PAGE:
Posted by Hari on Saturday, March 11, 2017 with No comments | Labels: Austerity, benefits, Big Society, budget cuts, inequality, jobs, pay, taxation, Tories
Fee and Chris wonder whether a female PM's chancellor will do better...
SOURCE GUARDIAN: Women bearing 86% of austerity burden, Commons figures reveal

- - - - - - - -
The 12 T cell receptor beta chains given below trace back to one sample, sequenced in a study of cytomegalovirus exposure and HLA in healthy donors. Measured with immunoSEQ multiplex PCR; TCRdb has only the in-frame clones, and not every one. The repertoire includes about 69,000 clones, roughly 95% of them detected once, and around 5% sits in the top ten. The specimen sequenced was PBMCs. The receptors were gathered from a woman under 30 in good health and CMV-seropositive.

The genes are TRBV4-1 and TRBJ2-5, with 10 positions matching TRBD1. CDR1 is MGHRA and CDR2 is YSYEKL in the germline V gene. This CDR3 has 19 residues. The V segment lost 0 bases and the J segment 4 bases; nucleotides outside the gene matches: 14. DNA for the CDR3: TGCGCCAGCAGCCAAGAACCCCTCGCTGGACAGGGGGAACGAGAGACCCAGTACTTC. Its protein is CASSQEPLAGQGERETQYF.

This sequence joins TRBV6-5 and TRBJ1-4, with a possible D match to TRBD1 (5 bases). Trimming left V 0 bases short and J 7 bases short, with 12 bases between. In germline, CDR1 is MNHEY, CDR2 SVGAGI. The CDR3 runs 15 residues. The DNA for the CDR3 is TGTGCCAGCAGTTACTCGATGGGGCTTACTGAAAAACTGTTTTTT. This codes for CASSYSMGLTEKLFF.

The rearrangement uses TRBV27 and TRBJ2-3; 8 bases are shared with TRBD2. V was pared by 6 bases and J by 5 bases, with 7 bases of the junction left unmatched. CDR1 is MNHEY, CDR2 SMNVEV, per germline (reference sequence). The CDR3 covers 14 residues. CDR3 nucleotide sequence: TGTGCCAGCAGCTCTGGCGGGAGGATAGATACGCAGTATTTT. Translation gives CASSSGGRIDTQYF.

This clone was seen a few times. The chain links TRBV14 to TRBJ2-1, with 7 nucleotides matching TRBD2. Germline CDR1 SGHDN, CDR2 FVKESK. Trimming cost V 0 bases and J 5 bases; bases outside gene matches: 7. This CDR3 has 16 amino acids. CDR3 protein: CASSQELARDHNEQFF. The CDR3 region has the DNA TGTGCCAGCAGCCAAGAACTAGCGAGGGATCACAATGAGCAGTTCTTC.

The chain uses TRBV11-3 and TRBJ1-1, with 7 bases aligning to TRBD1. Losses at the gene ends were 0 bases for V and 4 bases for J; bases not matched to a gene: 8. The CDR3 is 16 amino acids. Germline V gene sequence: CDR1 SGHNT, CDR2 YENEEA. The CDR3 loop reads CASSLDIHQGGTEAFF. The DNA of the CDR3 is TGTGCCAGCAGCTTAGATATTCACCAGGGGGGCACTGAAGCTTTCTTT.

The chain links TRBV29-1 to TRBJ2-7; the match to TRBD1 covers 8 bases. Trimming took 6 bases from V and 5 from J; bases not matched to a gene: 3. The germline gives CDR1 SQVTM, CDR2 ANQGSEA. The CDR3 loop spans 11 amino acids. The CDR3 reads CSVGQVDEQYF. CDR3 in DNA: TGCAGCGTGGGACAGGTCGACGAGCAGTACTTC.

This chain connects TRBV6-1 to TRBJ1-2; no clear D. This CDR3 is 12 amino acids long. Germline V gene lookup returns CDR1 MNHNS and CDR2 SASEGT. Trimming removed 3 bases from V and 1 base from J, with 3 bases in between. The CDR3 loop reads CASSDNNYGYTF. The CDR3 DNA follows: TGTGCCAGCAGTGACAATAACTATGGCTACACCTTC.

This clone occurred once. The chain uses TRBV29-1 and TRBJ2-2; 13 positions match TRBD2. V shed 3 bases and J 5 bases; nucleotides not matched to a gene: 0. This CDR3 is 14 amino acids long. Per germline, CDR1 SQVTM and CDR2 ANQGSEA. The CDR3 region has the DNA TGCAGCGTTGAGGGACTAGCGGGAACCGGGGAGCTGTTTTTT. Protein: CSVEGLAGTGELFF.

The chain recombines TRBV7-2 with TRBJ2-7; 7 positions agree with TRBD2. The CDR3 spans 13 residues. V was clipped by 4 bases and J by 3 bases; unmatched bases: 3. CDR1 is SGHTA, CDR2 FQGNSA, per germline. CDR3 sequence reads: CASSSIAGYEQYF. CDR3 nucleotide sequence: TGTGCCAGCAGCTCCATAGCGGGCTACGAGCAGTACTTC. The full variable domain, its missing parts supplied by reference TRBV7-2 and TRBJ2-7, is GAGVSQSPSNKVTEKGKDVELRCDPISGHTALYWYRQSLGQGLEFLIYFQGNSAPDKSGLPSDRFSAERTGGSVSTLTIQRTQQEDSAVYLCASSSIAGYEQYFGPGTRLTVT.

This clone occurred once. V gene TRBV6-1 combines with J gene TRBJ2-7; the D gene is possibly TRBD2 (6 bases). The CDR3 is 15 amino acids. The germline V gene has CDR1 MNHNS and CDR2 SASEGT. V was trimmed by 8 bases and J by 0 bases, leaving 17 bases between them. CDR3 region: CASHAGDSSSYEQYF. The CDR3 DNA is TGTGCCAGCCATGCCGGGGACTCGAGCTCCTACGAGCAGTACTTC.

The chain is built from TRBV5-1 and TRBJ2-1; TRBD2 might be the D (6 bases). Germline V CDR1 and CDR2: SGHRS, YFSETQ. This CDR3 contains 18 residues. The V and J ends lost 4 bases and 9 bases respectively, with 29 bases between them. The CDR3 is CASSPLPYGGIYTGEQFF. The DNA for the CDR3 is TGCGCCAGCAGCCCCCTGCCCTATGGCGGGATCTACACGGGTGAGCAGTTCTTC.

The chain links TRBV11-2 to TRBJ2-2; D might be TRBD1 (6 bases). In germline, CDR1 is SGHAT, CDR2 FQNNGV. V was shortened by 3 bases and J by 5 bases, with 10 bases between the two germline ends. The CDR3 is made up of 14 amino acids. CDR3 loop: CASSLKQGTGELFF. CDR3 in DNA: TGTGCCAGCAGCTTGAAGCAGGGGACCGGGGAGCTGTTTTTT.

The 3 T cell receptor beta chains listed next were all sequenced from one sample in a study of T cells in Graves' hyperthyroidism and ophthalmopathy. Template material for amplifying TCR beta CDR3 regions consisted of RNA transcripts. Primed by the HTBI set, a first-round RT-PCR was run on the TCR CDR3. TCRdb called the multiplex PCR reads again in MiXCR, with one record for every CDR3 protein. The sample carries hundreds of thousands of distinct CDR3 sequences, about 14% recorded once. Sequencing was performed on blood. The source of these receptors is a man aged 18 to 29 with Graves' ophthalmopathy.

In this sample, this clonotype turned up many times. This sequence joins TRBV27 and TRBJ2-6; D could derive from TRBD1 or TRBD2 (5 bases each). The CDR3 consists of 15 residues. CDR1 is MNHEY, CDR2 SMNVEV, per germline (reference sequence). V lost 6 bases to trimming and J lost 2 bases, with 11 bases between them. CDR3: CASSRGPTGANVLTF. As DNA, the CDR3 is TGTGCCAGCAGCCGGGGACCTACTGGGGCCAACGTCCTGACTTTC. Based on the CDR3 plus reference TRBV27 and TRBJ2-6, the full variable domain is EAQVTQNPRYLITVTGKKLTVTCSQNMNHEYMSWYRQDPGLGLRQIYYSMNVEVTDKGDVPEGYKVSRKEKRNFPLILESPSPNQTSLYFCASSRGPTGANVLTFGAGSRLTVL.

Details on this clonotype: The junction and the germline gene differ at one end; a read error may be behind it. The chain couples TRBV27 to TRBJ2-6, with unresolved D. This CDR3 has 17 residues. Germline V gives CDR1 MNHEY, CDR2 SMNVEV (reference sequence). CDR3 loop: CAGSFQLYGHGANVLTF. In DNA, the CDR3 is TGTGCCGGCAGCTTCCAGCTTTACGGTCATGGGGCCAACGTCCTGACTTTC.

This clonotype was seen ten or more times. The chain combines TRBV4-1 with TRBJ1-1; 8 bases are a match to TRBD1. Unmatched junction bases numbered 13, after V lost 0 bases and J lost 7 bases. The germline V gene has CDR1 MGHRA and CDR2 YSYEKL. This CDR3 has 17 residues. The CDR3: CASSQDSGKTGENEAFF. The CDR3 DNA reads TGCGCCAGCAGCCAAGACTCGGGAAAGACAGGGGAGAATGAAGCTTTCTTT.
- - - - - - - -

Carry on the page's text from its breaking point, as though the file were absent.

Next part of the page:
Labour has urged the Conservatives to carry out a gender audit of its tax and spending policies, as the shadow equalities minister, Sarah Champion, published analysis showing that 86% of the burden of austerity since 2010 has fallen on women. Champion said research carried out by the House of Commons library revealed that women were paying a “disproportionate” price for balancing the government’s books. The analysis is based on tax and benefit changes since 2010, with the losses apportioned to whichever individual within a household receives the payments. In total, the analysis estimates that the cuts will have cost women a total of £79bn since 2010, against £13bn for men. It shows that, by 2020, men will have borne just 14% of the total burden of welfare cuts, compared with 86% for women. Many of the cuts announced in earlier years by former chancellor George Osborne, including a four-year freeze on many in-work benefits and reductions in the universal credit, are yet to bite. Hammond has loosened Osborne’s fiscal rules, but he will press ahead with most of the pre-planned austerity measures – though the tax credits rebellion forced the government to promise not to look for fresh savings from the welfare bill in future years. Mary-Ann Stephenson, co-director of the Women’s Budget Group lobby group, condemned the Tories in light of the new research. She said: “The chancellor’s decision to continue with the decisions of his predecessor to cut social security for these low income families, at the same time as cutting taxes, is effectively a transfer from the purses of poorer women into the wallets of richer men.” The government publishes an analysis of the differential impact of its policies at different points on the income scale, but does not carry out a gender analysis.